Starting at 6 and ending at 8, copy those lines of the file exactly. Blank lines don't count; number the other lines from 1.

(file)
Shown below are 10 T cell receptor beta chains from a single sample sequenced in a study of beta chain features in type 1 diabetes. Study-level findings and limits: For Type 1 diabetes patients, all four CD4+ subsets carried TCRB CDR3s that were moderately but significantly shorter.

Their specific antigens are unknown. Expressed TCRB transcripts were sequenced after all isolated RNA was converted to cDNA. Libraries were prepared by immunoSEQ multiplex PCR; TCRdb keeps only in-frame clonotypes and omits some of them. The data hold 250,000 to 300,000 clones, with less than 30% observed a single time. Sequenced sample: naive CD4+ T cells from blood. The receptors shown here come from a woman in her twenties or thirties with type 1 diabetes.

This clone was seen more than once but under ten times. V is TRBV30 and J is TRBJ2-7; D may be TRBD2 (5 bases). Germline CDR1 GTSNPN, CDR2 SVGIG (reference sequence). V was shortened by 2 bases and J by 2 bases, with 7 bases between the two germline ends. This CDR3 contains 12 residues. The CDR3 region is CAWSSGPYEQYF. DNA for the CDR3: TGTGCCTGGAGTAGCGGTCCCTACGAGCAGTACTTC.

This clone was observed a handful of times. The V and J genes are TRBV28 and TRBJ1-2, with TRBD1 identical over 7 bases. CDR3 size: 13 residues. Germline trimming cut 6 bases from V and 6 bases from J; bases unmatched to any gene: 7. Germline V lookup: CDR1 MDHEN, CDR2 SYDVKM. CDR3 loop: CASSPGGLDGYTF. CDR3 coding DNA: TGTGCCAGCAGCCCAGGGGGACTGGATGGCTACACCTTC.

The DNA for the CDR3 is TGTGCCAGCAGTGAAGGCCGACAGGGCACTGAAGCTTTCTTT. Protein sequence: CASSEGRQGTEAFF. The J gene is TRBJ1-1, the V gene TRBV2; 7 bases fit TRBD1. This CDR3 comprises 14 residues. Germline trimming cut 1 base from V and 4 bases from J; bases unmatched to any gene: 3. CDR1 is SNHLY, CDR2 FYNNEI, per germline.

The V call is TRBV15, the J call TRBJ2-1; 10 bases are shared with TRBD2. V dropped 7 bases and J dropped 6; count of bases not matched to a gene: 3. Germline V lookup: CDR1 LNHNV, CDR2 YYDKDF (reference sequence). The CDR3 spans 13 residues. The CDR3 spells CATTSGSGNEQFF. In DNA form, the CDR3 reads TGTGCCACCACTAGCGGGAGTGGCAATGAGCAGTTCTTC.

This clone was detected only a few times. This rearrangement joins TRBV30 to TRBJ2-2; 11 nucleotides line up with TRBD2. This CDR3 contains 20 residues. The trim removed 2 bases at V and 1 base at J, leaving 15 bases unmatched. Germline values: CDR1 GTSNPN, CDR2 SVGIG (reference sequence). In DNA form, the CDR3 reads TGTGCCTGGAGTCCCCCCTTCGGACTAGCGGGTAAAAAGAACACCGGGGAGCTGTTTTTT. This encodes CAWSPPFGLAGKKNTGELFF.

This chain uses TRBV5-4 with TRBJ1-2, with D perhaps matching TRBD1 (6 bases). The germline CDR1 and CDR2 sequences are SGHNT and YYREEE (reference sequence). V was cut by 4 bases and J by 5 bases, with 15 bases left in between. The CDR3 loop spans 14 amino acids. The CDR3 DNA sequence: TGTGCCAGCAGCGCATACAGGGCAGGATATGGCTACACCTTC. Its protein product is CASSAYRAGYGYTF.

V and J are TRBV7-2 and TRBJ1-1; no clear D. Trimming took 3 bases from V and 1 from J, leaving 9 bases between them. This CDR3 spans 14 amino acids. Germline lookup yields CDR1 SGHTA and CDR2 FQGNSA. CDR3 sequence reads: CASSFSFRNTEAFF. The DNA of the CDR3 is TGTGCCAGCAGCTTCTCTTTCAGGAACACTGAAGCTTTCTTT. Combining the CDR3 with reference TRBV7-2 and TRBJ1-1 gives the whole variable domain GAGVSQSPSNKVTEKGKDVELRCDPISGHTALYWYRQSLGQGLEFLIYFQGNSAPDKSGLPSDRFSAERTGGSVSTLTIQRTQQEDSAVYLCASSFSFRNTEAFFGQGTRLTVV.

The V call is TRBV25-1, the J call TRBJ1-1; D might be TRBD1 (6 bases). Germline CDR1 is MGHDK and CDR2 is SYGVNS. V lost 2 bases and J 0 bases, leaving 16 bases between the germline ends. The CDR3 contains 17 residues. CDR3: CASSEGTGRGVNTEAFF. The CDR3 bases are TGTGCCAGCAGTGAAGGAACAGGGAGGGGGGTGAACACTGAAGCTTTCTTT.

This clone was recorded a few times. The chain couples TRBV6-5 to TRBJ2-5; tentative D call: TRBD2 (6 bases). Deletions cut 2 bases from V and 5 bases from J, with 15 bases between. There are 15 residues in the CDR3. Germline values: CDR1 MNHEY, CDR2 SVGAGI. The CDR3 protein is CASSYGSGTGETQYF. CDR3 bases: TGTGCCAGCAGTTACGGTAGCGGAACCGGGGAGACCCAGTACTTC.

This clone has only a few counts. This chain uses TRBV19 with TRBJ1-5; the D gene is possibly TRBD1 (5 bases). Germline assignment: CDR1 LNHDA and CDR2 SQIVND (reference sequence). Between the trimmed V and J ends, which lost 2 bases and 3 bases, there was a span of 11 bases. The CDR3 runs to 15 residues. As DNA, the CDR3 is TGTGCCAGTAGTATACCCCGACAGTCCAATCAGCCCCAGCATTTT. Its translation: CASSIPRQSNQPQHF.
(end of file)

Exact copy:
The V call is TRBV15, the J call TRBJ2-1; 10 bases are shared with TRBD2. V dropped 7 bases and J dropped 6; count of bases not matched to a gene: 3. Germline V lookup: CDR1 LNHNV, CDR2 YYDKDF (reference sequence). The CDR3 spans 13 residues. The CDR3 spells CATTSGSGNEQFF. In DNA form, the CDR3 reads TGTGCCACCACTAGCGGGAGTGGCAATGAGCAGTTCTTC.

This clone was detected only a few times. This rearrangement joins TRBV30 to TRBJ2-2; 11 nucleotides line up with TRBD2. This CDR3 contains 20 residues. The trim removed 2 bases at V and 1 base at J, leaving 15 bases unmatched. Germline values: CDR1 GTSNPN, CDR2 SVGIG (reference sequence). In DNA form, the CDR3 reads TGTGCCTGGAGTCCCCCCTTCGGACTAGCGGGTAAAAAGAACACCGGGGAGCTGTTTTTT. This encodes CAWSPPFGLAGKKNTGELFF.

This chain uses TRBV5-4 with TRBJ1-2, with D perhaps matching TRBD1 (6 bases). The germline CDR1 and CDR2 sequences are SGHNT and YYREEE (reference sequence). V was cut by 4 bases and J by 5 bases, with 15 bases left in between. The CDR3 loop spans 14 amino acids. The CDR3 DNA sequence: TGTGCCAGCAGCGCATACAGGGCAGGATATGGCTACACCTTC. Its protein product is CASSAYRAGYGYTF.